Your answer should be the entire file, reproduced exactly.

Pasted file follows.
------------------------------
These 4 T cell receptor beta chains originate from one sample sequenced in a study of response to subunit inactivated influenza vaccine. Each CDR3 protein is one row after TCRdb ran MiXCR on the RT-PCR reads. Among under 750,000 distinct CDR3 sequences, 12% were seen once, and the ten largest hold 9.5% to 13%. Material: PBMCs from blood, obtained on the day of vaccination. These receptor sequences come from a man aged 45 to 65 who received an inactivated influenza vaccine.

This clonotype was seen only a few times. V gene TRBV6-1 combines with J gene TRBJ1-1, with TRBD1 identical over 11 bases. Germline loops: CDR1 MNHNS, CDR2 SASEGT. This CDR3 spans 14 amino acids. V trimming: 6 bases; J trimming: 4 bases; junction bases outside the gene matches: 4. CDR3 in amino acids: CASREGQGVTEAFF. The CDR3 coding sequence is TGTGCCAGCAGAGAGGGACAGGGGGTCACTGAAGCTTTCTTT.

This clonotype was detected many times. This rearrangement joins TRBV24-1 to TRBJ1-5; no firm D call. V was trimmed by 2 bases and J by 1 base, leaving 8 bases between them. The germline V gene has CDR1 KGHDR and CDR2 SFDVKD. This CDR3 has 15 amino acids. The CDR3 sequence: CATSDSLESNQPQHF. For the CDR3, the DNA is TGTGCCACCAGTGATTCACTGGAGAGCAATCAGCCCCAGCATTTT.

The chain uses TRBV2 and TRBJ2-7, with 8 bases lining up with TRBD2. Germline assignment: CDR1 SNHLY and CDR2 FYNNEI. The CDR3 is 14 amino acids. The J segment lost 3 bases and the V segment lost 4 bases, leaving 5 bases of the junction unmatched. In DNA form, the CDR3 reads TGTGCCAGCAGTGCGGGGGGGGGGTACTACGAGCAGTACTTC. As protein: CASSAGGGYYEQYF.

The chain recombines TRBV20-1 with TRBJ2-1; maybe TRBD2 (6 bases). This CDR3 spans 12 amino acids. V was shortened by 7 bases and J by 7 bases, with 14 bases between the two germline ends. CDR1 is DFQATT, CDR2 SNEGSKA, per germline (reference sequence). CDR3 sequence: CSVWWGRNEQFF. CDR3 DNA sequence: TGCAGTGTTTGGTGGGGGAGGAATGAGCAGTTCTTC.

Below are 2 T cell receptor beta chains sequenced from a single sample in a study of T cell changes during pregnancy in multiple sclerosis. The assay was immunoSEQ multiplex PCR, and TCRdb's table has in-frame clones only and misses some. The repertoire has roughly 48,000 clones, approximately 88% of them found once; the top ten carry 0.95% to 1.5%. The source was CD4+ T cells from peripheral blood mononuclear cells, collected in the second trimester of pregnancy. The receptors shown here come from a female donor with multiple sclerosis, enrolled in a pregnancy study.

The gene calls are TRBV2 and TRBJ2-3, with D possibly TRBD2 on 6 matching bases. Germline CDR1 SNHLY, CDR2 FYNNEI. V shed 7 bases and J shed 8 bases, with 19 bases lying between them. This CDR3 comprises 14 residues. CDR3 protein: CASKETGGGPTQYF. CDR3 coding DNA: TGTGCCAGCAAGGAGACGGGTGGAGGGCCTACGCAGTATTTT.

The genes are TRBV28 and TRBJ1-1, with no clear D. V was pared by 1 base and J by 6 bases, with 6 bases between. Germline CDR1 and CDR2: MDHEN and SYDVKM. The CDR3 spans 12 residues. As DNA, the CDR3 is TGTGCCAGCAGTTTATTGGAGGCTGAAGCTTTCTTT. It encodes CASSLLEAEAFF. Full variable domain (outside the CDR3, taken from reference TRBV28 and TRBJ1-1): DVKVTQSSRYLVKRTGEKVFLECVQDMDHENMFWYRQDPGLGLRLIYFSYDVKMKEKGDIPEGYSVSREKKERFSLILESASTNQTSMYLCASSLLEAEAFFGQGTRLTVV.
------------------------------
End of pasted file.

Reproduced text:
These 4 T cell receptor beta chains originate from one sample sequenced in a study of response to subunit inactivated influenza vaccine. Each CDR3 protein is one row after TCRdb ran MiXCR on the RT-PCR reads. Among under 750,000 distinct CDR3 sequences, 12% were seen once, and the ten largest hold 9.5% to 13%. Material: PBMCs from blood, obtained on the day of vaccination. These receptor sequences come from a man aged 45 to 65 who received an inactivated influenza vaccine.

This clonotype was seen only a few times. V gene TRBV6-1 combines with J gene TRBJ1-1, with TRBD1 identical over 11 bases. Germline loops: CDR1 MNHNS, CDR2 SASEGT. This CDR3 spans 14 amino acids. V trimming: 6 bases; J trimming: 4 bases; junction bases outside the gene matches: 4. CDR3 in amino acids: CASREGQGVTEAFF. The CDR3 coding sequence is TGTGCCAGCAGAGAGGGACAGGGGGTCACTGAAGCTTTCTTT.

This clonotype was detected many times. This rearrangement joins TRBV24-1 to TRBJ1-5; no firm D call. V was trimmed by 2 bases and J by 1 base, leaving 8 bases between them. The germline V gene has CDR1 KGHDR and CDR2 SFDVKD. This CDR3 has 15 amino acids. The CDR3 sequence: CATSDSLESNQPQHF. For the CDR3, the DNA is TGTGCCACCAGTGATTCACTGGAGAGCAATCAGCCCCAGCATTTT.

The chain uses TRBV2 and TRBJ2-7, with 8 bases lining up with TRBD2. Germline assignment: CDR1 SNHLY and CDR2 FYNNEI. The CDR3 is 14 amino acids. The J segment lost 3 bases and the V segment lost 4 bases, leaving 5 bases of the junction unmatched. In DNA form, the CDR3 reads TGTGCCAGCAGTGCGGGGGGGGGGTACTACGAGCAGTACTTC. As protein: CASSAGGGYYEQYF.

The chain recombines TRBV20-1 with TRBJ2-1; maybe TRBD2 (6 bases). This CDR3 spans 12 amino acids. V was shortened by 7 bases and J by 7 bases, with 14 bases between the two germline ends. CDR1 is DFQATT, CDR2 SNEGSKA, per germline (reference sequence). CDR3 sequence: CSVWWGRNEQFF. CDR3 DNA sequence: TGCAGTGTTTGGTGGGGGAGGAATGAGCAGTTCTTC.

Below are 2 T cell receptor beta chains sequenced from a single sample in a study of T cell changes during pregnancy in multiple sclerosis. The assay was immunoSEQ multiplex PCR, and TCRdb's table has in-frame clones only and misses some. The repertoire has roughly 48,000 clones, approximately 88% of them found once; the top ten carry 0.95% to 1.5%. The source was CD4+ T cells from peripheral blood mononuclear cells, collected in the second trimester of pregnancy. The receptors shown here come from a female donor with multiple sclerosis, enrolled in a pregnancy study.

The gene calls are TRBV2 and TRBJ2-3, with D possibly TRBD2 on 6 matching bases. Germline CDR1 SNHLY, CDR2 FYNNEI. V shed 7 bases and J shed 8 bases, with 19 bases lying between them. This CDR3 comprises 14 residues. CDR3 protein: CASKETGGGPTQYF. CDR3 coding DNA: TGTGCCAGCAAGGAGACGGGTGGAGGGCCTACGCAGTATTTT.

The genes are TRBV28 and TRBJ1-1, with no clear D. V was pared by 1 base and J by 6 bases, with 6 bases between. Germline CDR1 and CDR2: MDHEN and SYDVKM. The CDR3 spans 12 residues. As DNA, the CDR3 is TGTGCCAGCAGTTTATTGGAGGCTGAAGCTTTCTTT. It encodes CASSLLEAEAFF. Full variable domain (outside the CDR3, taken from reference TRBV28 and TRBJ1-1): DVKVTQSSRYLVKRTGEKVFLECVQDMDHENMFWYRQDPGLGLRLIYFSYDVKMKEKGDIPEGYSVSREKKERFSLILESASTNQTSMYLCASSLLEAEAFFGQGTRLTVV.